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Three Stanford Student-Athletes Awarded Postgraduate Scholarships
Courtesy: Stanford Athletics  
Release: 05/02/2007

May 2, 2007

The NCAA has awarded three Stanford student-athletes, who participated in winter sports in the 2006-07 season, postgraduate scholarships of $7, 500 each. These awardees include Peter Derman of men's gymnastics, Matt Crowe and Ben Wildman-Tobriner of men's swimming and diving.

The NCAA awards 58 postgraduate scholarships of $7,500 each to 29 male student-athletes and 29 female student-athletes who participate in winter sports including men's and women's basketball, men's fencing, men's and women's gymnastics, women's ice hockey, women's rifle, men's and women's swimming and diving, men's and women's indoor track and field and wrestling. In addition to the winter sport honorees, the NCAA also awards 116 postgraduate scholarships to student-athletes participating in fall and spring sports for a total of 174 postgraduate scholarships annually.

Matt Crowe


Derman, a senior from Dallas, Texas, earned All-American status and helped lead the men's gymnastics team to a third-place finish at the NCAA Team Final in the 2006 season. Derman was also named a Nissen-Emery Award Finalist for his outstanding achievements both in the gym and in the classroom. Crowe, a senior from Phoenix, Arizona helped the Cardinal to a second place finish at the NCAA Championships, while also being named a Pac-10 Academic All-American. Wildman-Tobriner, a senior from San Francisco, Calif., had an amazing NCAA meet taking home six All-American honors and Pac-10 Swimmer of the Year. Wildman-Tobriner also represented the U.S. at the FINA World Championships in Australia, where he earned gold medals in the 50-meter freestyle and as a member of the 400-meter freestyle relay team.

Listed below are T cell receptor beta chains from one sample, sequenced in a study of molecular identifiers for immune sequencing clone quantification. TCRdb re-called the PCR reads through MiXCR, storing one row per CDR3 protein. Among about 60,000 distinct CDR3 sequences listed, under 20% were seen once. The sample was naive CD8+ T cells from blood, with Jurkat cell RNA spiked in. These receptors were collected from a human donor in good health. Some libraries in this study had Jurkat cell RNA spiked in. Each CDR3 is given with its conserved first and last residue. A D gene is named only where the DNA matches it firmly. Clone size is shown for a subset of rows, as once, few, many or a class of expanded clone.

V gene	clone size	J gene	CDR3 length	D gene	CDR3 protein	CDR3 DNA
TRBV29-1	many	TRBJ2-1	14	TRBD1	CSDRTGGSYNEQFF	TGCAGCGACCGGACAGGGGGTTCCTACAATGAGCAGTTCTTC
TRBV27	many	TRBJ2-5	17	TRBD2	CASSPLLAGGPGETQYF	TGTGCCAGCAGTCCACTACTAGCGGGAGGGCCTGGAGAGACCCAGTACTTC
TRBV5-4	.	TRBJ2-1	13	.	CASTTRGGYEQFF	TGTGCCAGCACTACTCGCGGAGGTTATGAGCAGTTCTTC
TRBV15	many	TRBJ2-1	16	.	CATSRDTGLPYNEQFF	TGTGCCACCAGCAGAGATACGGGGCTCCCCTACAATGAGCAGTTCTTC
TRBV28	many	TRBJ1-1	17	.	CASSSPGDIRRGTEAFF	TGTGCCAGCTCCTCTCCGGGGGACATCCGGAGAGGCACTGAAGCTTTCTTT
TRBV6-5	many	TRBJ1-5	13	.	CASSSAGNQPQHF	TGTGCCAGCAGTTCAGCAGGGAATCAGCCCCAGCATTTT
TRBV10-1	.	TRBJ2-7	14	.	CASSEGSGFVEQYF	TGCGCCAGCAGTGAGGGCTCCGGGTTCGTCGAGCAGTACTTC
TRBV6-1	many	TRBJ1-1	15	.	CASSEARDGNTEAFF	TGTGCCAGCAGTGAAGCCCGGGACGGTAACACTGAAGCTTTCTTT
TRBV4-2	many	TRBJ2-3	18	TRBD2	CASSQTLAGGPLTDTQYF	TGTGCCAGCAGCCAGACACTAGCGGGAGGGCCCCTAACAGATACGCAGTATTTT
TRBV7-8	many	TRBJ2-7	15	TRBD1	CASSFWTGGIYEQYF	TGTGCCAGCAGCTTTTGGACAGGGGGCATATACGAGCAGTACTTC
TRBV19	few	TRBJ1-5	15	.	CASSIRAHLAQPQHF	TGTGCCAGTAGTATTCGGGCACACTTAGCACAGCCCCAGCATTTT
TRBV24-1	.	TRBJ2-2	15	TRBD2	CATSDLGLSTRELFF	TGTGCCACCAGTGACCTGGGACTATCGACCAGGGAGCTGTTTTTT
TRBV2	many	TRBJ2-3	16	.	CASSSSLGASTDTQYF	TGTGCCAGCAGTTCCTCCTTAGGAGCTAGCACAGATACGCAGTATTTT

The NCAA Postgraduate Scholarship was created in 1964 to promote and encourage postgraduate education by rewarding the Association's most accomplished student-athletes through their participation in NCAA championship and/or emerging sports. The program aims to reward those individuals whose dedication and effort are reflective of those characteristics necessary to succeed and thrive through postgraduate study in an accredited graduate degree program.

Peter Derman


To qualify for an NCAA postgraduate scholarship, athletics and academic achievements, as well as campus involvement, community service, volunteer activities and demonstrated leadership, are evaluated. A student-athlete must have an overall grade-point average of 3.200 and must have performed with distinction as a member of the varsity team in the sport in which the student-athlete was nominated. The student-athlete also must intend to continue academic work beyond the baccalaureate degree as a full-time of part-time graduate student.


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